Tuesday, June 26, 2012

Movie Review: Seeking a Friend for the End of the World

Seeking a Friend for the End of the World
Directed by: Lorene Scafaria.
Written by: Lorene Scafaria.
Starring: Steve Carell (Dodge), Keira Knightley (Penny), Adam Brody (Owen), Tonita Castro (Elsa), Connie Britton (Diane), Rob Corddry (Warren), Melanie Lynskey (Karen), Patton Oswalt (Roache), William Petersen (Trucker), T.J. Miller (Chipper Host / Darcy), Gillian Jacobs (Waitress / Katie), Bob Stephenson (Officer Wally Johnson), Derek Luke (Speck), Martin Sheen (Frank).

Earlier this year when I reviewed Abel Ferrara’s 4:44 Last Day on Earth I talked about how end of the world movies have become standard – and they fall into two categories: The Big Bang, where loads of special effects are used to show the earth being destroyed, and the small indie movie, which concentrates on a small group of people dealing with their last days, hours or moments. Both types have become somewhat clichéd. Perhaps that’s why I enjoyed Seeking a Friend for the End of the World so much. It isn’t a great movie by any means, but it is an interesting take on the end of the world – not one full of melancholy and regret, although there is a little of that thrown in – but a rather sweet, unlikely romantic comedy that uses the last three weeks on earth as its backdrop.

Steve Carell, the best everyman in the business, stars as Dodge, a button down, rather dull insurance salesman (whenever the movies need a loser businessman, they are either accountants, or in insurance). The opening scene in the movie has him sitting in his car next to his wife when the news comes over the radio – humanities last hope has failed as the shuttle mission meant to destroy the asteroid set to collide with earth cannot complete their mission. Upon hearing the news, Dodge’s wife, without a word, gets out of the car and runs away – never to be appear again. Dodge doesn’t know what to do with his last few weeks – so he continues to go to work come home and watch TV and essentially walk around in a stupor. That is until he meets his neighbor Penny (Keira Knightley), a younger, more free spirited woman who is also going through a break-up. Eventually, these two will hit the road together – Dodge to find his old, high school sweetheart, which he sees as the love of his life, and Penny because Dodge says he knows someone with a plane – who just may be able to fly Penny back to England so she can spend her last moments with her family. You can probably guess what happens along the way – they meet a series of strange, lovable characters along the way, and slowly, quietly, fall in love.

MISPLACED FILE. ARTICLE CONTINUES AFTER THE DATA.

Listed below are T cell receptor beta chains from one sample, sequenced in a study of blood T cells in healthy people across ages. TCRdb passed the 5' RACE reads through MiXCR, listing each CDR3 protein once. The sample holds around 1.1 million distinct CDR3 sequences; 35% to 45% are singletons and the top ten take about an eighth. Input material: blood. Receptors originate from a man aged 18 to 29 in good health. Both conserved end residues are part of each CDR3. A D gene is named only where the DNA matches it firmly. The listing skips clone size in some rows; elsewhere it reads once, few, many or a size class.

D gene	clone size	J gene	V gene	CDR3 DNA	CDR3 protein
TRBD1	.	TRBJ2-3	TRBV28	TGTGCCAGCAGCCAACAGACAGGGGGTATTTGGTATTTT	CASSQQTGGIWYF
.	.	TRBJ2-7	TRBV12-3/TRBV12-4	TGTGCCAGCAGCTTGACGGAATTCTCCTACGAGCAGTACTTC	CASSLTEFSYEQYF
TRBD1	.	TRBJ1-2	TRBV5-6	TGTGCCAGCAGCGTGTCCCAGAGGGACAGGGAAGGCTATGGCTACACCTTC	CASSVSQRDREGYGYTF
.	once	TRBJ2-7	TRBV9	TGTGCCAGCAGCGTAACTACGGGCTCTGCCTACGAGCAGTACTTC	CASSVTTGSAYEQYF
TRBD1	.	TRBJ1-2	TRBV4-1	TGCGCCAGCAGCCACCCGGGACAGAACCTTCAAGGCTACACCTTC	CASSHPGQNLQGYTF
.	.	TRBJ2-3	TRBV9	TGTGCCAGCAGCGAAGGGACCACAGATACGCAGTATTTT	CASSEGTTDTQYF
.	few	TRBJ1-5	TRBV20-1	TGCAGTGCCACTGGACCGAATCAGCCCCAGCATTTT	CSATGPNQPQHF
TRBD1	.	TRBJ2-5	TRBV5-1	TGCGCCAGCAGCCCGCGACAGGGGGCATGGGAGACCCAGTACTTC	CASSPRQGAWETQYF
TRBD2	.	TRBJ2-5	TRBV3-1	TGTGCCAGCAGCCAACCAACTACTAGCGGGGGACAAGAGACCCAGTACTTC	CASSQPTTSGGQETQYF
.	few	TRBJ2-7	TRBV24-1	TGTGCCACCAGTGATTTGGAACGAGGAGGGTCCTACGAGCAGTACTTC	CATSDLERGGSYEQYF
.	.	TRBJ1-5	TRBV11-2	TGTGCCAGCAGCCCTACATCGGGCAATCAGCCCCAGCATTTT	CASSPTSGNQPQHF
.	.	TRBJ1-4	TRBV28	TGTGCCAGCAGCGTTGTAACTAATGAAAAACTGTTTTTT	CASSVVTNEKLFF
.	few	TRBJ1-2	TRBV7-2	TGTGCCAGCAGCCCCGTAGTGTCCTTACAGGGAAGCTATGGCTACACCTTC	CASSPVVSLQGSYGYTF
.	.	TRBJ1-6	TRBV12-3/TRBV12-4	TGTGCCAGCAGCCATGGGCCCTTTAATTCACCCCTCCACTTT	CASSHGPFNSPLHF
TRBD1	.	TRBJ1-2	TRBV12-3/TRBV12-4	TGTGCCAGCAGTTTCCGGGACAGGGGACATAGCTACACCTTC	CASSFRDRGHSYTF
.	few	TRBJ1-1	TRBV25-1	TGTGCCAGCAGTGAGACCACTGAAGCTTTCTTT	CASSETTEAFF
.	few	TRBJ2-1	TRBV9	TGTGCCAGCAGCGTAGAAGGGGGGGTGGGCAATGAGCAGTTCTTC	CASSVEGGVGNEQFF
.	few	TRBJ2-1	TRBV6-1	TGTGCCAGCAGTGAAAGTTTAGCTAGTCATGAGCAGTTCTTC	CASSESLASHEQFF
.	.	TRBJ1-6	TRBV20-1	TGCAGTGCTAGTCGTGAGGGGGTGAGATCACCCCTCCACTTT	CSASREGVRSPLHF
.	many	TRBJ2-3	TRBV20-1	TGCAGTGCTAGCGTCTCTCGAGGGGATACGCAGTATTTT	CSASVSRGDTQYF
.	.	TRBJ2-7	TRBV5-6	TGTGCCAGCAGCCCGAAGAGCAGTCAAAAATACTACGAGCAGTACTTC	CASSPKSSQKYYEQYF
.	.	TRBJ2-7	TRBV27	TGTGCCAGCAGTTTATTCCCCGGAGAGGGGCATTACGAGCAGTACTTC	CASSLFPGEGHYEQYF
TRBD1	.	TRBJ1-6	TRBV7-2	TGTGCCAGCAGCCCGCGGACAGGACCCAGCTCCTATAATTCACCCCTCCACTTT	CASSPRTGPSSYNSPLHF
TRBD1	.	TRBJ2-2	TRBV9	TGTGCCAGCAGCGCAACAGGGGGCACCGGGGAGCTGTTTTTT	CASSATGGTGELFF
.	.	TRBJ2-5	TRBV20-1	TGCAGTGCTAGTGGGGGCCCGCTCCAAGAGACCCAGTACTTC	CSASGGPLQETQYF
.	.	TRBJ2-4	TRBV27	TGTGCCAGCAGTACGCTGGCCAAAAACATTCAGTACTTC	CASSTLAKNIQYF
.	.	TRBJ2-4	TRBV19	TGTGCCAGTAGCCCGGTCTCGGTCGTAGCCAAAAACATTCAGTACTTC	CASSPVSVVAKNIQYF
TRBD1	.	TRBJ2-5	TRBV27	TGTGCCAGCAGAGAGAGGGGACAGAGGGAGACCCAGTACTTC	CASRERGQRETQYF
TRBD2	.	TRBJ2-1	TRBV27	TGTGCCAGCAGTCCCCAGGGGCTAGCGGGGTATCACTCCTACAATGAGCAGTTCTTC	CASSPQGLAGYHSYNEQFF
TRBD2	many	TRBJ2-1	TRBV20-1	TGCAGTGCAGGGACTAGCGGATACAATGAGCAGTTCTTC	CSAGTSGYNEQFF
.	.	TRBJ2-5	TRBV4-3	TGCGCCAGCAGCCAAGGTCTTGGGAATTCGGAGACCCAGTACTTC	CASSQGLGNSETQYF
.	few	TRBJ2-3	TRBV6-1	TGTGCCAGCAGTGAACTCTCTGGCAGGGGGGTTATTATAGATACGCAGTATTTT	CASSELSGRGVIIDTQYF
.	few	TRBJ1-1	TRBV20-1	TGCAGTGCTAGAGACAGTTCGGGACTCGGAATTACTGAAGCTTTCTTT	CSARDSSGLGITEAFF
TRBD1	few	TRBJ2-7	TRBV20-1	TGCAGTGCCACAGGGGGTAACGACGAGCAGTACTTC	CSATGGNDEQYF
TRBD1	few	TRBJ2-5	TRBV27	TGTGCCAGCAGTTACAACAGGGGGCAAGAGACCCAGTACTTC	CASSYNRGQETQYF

I have made it clear over the years that I am no fan of romantic comedies – for the most part they are boring, predictable, clichéd and worst of all interchangeable – even my wife, who likes the genre, cannot remember which Katherine Heigl movies she has seen and which she hasn’t, since they are all basically the same. Two characters meet, and spend the vast majority of the movie hating each other, until that one scene where the two characters stare into each other’s eyes and realize that they in fact don’t hate each other, but love each other and then they live happily ever after.  But Seeking a Friend for the End of the World is different than most in a number of ways. Yes, in many ways Dodge and Penny are polar opposites, but they never hate each other – they like each other right away, and that like slowly grows into something more over the course of the movie, which seems far more natural than the forced conflict in most romantic comedies. And for that matter, for much of the movie, we are never quite sure what is developing – is it something more innocent than romantic love, something deeper. Is Penny going to be just another woman who Dodge loves, but doesn’t love him back? These questions remain right up until the horribly clichéd, yet still effective ending. As clichéd as it is, it is not a cop out.

The two lead performances help Seeking a Friend for the End of the World is as good as it is. Carell is pretty much the perfect comedic everyman working right now, and it`s nearly impossible not to immediately like his character in every movie – even when playing the obnoxious Michael Scott on The Office, you cannot help but like the guy. If I were Carell, I would be looking to play a role completely opposite – a slime ball, a villain of some sort, just to do something different. But I guess when you`re so good at one type of role, it`s tempting to continue to play it. As for Knightley, she shows a nice, easy going comic style in this movie that I wasn’t sure she had in her. If Dodge is the character we identify with, then we need to fall in love with Penny right along with her – and we do.
Seeking a Friend for the End of the World is not a great movie – it takes a rather well-worn path from beginning to end, and although there are a few questions along the way, the movie never really surprises us. But the film also has an easygoing, good natured charm about it. It is not a laugh out loud comedy as much as one built off its characters. I prefer those.

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